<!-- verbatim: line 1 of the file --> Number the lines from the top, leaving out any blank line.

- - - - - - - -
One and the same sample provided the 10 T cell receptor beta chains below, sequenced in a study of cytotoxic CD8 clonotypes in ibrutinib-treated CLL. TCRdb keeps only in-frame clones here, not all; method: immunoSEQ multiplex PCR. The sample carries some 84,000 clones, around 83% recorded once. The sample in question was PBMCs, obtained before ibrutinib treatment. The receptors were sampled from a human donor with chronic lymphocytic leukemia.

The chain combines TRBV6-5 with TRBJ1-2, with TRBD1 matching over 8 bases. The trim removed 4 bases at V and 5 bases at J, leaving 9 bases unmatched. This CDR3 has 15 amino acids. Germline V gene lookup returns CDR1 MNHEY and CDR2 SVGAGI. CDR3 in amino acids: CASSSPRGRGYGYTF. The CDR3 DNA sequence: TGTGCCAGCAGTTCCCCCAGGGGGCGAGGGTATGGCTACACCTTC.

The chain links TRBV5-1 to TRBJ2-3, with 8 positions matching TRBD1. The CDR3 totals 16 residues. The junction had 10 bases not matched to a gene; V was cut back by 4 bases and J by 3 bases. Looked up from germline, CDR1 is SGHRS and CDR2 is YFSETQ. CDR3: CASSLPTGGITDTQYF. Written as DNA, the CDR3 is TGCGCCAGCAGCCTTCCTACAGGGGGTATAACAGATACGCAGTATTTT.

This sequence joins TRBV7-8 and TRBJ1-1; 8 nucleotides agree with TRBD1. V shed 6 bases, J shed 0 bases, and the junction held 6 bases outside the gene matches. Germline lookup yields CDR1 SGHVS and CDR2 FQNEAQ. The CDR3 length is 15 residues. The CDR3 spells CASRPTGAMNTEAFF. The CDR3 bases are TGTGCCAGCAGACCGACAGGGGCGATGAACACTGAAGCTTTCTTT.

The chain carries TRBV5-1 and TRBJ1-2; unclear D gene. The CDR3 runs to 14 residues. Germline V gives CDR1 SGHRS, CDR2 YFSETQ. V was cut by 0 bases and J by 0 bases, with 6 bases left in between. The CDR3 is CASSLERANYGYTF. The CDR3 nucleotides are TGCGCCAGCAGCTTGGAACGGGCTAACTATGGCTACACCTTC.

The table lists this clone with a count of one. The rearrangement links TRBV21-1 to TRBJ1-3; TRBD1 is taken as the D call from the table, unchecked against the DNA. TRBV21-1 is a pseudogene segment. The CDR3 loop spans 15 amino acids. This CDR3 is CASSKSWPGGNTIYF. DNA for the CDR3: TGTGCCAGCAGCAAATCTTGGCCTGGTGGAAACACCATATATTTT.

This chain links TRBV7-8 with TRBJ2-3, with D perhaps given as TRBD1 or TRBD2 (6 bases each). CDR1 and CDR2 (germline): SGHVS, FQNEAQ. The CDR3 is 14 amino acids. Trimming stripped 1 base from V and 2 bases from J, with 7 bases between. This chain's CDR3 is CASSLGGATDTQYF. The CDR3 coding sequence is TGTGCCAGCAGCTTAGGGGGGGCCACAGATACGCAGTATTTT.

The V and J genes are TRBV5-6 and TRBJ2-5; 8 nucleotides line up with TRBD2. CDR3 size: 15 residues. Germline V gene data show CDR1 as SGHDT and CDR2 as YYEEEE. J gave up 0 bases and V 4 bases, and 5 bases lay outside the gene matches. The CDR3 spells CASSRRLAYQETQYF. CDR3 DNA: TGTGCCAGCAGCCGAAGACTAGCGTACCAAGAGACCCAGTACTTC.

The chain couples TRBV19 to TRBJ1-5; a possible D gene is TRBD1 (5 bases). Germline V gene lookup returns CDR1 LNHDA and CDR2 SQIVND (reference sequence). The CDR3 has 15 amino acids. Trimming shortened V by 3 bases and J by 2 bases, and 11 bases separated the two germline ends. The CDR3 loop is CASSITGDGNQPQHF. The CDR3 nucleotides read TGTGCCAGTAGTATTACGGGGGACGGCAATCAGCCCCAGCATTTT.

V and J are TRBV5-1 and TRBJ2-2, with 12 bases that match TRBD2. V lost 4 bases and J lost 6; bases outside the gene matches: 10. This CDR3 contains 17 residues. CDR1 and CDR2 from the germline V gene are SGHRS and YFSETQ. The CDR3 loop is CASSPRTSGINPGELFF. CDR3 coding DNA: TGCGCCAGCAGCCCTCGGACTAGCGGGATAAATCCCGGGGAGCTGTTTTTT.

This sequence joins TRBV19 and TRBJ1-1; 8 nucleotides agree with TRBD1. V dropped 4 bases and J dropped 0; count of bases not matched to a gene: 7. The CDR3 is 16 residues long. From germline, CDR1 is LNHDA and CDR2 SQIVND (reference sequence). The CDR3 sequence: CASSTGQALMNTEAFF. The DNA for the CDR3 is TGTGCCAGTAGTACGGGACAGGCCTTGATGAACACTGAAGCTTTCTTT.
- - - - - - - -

One and the same sample provided the 10 T cell receptor beta chains below, sequenced in a study of cytotoxic CD8 clonotypes in ibrutinib-treated CLL. TCRdb keeps only in-frame clones here, not all; method: immunoSEQ multiplex PCR. The sample carries some 84,000 clones, around 83% recorded once. The sample in question was PBMCs, obtained before ibrutinib treatment. The receptors were sampled from a human donor with chronic lymphocytic leukemia.